It’s not quite an elephant in the room, as much as maybe a tiny chihuahua hiding behind the couch waiting to pounce when Oscar nominations are announced on January 24, but there is a chance that more than one movie in the Best Picture race will be a sequel. It would indeed be historic, since sequels are already a rarity at the Oscars as it is.
As of this writing, over 4,900 Gold Derby experts, editors and users think Tom Cruise’s “Top Gun: Maverick” will get nominated for Best Picture and over 3,900 think James Cameron’s “Avatar: Way of the Water,” which just opened in theaters, will get nominated as well. Far fewer (around 300) have “Black Panther: Wakanda Forever” in the running to get a Best Picture nomination, although it’s the follow-up to a movie that received seven Oscar nominations, winning three. There’s also Rian Johnson‘s “Glass Onion: A Knives Out Mystery,” the sequel to his 2019 hit “Knives Out,” which did not get a Best Picture nomination but received an Oscar bid for Johnson’s original screenplay; approximately 1,500 think that sequel will make the Oscars lineup in the top category.
Before we get to this year’s sequels, let’s look at the recent history of sequels receiving Best Picture nominations. The last to get a Best Picture nomination was George Miller’s “Mad Max: Fury Road” in 2015, a follow-up to his trilogy from the late ‘70s and ‘80s, none of which got any Oscar traction. By comparison, “Fury Road” won six Oscars, though it lost Best Picture with Miller losing the directing Oscar as well.
Five years earlier in 2010, Pixar Animation’s “Toy Story 3” became the very first animated sequel to get a Best Picture nomination, making that Pixar’s second year in a row to release a Best Picture nominee (following “Up” in 2009). To be fair, though, 2009 was the start of the era of more than five movies being nominated for Best Picture, so there was more room for animated films and sequels in general.
“The Lord of the Rings: The Return of the King” became the third movie in Peter Jackson’s trilogy to receive a Best Picture nomination, but that movie swept the Oscars, winning 11 gold men including Best Picture.
Before that, you’d have to go all the way back to 1990 when Francis Ford Coppola’s “The Godfather Part III” received a Best Picture nomination, following the Best Picture wins by 1972’s “The Godfather” and its own 1974 sequel, “The Godfather Part II,” an even rarer case of two out of three chapters of a trilogy winning Best Picture Oscars.
Oddly, “Top Gun: Maverick” is the sequel that’s likeliest to make waves at the Oscars even though the original “Top Gun” didn’t make huge Oscar waves back in 1986, despite being the highest grossing movie that year. It received four Oscar nominations, all in technical categories, but only won a single Oscar for the Berlin song “Take My Breath Away,” written by Giorgio Moroder and Tom Whitlock. It didn’t get a Best Picture nomination.
By comparison, both “Avatar: The Way of Water” and “Black Panther: Wakanda Forever” have much better chances at replicating the below-the-line nominations for which their original movies won, although “Avatar” has more potential for additional Best Picture and Best Director nominations than “Panther” judging from the early evidence of Golden Globes and Critics Choice nominations. Neither of their original movies won Best Picture, but both were nominated, and “Avatar” ended up winning three Oscars out of nine nominations, while Ryan Coogler’s “Black Panther” also won three but out of seven nominations.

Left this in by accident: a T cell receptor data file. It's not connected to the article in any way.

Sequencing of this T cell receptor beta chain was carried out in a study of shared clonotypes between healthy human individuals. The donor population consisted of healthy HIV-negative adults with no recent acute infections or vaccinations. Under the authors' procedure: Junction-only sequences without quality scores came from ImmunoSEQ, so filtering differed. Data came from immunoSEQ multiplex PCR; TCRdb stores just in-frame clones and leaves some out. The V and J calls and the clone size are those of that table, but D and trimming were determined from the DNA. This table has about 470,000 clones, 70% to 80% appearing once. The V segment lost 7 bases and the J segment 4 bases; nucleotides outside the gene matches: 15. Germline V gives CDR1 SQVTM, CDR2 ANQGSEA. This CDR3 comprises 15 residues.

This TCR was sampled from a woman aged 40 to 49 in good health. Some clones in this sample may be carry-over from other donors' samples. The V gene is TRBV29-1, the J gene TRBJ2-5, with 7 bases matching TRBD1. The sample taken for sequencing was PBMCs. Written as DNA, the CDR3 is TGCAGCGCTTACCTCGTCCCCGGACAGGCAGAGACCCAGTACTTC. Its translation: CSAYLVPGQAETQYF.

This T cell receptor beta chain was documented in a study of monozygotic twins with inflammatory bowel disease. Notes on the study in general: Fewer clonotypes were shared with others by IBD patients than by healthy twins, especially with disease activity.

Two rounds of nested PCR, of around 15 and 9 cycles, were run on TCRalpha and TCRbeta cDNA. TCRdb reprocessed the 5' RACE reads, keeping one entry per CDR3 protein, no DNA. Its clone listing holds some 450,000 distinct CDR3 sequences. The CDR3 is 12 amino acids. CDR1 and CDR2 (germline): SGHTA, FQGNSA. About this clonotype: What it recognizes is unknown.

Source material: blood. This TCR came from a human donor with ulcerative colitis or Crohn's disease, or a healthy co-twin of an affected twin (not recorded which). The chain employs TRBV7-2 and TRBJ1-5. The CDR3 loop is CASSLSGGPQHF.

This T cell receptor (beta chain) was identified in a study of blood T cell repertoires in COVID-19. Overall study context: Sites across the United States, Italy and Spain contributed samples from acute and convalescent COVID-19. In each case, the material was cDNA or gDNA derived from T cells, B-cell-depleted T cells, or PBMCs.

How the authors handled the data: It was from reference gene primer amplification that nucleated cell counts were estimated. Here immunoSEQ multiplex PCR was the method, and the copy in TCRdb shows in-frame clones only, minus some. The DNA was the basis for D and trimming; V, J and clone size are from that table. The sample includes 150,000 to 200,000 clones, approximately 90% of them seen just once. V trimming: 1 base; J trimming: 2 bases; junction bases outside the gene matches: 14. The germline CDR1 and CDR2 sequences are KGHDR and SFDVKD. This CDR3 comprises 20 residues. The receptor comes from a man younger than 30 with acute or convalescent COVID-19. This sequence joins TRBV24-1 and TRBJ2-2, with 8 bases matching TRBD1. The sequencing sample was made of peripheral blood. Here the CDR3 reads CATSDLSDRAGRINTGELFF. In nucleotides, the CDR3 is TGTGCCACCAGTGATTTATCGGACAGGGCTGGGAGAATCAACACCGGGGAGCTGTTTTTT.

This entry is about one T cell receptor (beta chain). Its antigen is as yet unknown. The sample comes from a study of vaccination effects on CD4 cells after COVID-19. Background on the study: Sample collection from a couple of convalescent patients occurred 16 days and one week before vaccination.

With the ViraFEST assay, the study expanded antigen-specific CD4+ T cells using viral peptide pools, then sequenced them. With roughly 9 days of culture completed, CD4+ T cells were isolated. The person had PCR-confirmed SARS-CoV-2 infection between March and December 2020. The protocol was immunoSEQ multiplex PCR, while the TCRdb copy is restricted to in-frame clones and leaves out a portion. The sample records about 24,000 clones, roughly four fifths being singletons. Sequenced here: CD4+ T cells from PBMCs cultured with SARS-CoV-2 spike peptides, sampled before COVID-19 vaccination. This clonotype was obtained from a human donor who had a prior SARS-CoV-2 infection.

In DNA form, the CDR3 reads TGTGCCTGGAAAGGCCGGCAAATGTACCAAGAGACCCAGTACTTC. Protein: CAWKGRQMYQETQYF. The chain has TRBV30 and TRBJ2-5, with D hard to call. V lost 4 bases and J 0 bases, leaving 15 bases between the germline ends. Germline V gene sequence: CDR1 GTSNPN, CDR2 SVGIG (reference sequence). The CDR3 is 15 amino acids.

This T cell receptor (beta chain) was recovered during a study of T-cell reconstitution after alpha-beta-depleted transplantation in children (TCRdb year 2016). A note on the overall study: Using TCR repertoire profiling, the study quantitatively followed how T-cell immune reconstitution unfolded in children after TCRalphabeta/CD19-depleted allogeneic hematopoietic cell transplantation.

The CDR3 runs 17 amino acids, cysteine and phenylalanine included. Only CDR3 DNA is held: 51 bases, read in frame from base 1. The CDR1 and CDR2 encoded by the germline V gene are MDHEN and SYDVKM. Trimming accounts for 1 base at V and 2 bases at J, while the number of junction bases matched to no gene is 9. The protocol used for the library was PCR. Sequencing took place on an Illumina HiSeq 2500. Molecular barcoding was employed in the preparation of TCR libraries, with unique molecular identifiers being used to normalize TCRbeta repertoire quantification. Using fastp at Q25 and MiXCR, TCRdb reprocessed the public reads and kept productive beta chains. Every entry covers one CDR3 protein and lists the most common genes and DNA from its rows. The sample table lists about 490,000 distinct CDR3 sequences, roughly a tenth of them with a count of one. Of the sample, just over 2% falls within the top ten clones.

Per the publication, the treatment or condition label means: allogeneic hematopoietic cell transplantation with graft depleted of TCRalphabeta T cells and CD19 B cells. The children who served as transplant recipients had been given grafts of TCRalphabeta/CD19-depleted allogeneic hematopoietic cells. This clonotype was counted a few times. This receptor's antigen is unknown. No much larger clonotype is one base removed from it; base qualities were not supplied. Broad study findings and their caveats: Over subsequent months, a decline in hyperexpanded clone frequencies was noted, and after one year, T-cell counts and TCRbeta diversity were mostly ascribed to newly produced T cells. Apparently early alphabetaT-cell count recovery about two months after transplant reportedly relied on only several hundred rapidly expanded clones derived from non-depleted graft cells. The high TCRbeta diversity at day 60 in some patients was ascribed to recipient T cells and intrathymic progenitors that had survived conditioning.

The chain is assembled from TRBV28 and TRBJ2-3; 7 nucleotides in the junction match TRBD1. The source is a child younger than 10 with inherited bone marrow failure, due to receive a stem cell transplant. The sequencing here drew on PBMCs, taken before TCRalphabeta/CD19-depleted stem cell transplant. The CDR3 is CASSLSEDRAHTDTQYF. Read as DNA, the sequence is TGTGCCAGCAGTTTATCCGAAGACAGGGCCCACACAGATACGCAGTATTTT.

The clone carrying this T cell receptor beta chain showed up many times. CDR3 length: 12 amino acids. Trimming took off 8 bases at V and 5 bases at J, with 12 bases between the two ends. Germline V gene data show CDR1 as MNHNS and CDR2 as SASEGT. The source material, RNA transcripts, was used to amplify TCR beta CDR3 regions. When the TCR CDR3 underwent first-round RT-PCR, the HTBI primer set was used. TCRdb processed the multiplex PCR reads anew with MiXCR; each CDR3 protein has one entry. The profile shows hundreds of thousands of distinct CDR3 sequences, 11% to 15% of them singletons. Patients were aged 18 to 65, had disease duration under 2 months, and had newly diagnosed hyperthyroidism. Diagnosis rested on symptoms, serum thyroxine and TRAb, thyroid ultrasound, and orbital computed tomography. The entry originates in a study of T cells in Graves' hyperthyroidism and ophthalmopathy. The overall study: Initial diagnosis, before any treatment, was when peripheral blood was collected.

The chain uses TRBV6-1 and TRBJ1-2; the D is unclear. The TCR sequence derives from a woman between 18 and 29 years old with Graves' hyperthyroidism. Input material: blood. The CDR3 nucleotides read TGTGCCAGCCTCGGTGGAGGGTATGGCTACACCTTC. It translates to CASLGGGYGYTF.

“Glass Onion” is an outlier in that it could also get an Adapted Screenplay nomination — remember that sequels are automatically placed in that category even if based on an original idea — but there are other categories where it’s worthy of notice, including Best Production Design. It has already received two Golden Globe nominations in the Best Film Comedy/Musical category and for Daniel Craig as Best Actor Comedy/Musical, but the Critics Choice Association nominated it for five awards, including for Janelle Monáe‘s supporting performance and for Best Picture.
How each of those four sequels might fare at the Oscars in the important crafts and technical categories might determine which of them has the best chance at a Best Picture nomination (and even a win). Right now that seems to be between “Avatar” and “Top Gun,” although the latter has potential for an acting nomination (for Cruise) while Angela Bassett is also in the discussion for a possible supporting nom for “Wakanda Forever.” If “Glass Onion” does get nominations in other categories besides screenplay, maybe it will be deemed one of the year’s 10 best by the Academy as well.
A few other sequels that are even more outliers, like the other two Marvel sequels, “Thor: Love and Thunder” and “Doctor Strange in the Multiverse of Madness,” which are probably vying for Visual Effects and Sound nominations but not much else.
Either way, 2022 may be the first year where more than one sequel is considered awards-worthy, but we’ll have to see when Oscar nominations are announced whether the academy’s love for the original movies will carry over to one, two, three or even four sequels.
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